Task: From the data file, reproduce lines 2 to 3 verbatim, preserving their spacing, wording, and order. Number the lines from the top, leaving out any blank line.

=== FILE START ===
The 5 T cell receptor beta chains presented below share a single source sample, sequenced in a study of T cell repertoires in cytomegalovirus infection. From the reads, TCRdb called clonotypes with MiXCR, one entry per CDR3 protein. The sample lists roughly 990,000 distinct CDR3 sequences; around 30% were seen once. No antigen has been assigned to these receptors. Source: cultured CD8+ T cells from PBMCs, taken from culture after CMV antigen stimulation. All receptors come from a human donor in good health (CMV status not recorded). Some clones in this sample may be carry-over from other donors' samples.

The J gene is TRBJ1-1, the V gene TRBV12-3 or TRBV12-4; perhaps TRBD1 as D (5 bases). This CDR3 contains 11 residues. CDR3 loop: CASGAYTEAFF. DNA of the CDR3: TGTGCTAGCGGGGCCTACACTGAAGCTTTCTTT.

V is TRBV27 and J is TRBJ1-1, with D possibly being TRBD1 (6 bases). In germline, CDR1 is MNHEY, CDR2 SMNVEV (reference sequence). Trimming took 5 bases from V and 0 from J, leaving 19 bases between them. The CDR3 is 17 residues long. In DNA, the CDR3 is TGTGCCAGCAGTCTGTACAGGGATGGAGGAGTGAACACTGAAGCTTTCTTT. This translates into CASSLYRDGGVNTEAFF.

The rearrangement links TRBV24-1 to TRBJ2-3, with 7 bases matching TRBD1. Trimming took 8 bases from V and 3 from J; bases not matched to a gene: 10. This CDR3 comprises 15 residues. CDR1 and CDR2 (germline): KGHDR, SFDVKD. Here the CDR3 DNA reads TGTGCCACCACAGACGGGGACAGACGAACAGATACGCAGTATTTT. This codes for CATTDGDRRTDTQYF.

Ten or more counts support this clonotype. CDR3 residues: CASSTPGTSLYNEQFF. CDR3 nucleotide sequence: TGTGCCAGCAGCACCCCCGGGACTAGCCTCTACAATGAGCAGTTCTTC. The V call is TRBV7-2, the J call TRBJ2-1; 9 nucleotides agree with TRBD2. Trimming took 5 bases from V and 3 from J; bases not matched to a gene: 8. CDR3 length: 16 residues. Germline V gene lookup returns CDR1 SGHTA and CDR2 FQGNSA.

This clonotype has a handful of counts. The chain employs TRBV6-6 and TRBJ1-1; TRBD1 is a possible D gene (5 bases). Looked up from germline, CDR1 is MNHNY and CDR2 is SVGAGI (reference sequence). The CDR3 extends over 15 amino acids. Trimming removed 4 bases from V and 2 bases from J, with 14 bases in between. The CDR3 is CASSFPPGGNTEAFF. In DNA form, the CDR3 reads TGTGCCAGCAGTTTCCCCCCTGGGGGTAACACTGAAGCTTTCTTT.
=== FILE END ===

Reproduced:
The J gene is TRBJ1-1, the V gene TRBV12-3 or TRBV12-4; perhaps TRBD1 as D (5 bases). This CDR3 contains 11 residues. CDR3 loop: CASGAYTEAFF. DNA of the CDR3: TGTGCTAGCGGGGCCTACACTGAAGCTTTCTTT.

V is TRBV27 and J is TRBJ1-1, with D possibly being TRBD1 (6 bases). In germline, CDR1 is MNHEY, CDR2 SMNVEV (reference sequence). Trimming took 5 bases from V and 0 from J, leaving 19 bases between them. The CDR3 is 17 residues long. In DNA, the CDR3 is TGTGCCAGCAGTCTGTACAGGGATGGAGGAGTGAACACTGAAGCTTTCTTT. This translates into CASSLYRDGGVNTEAFF.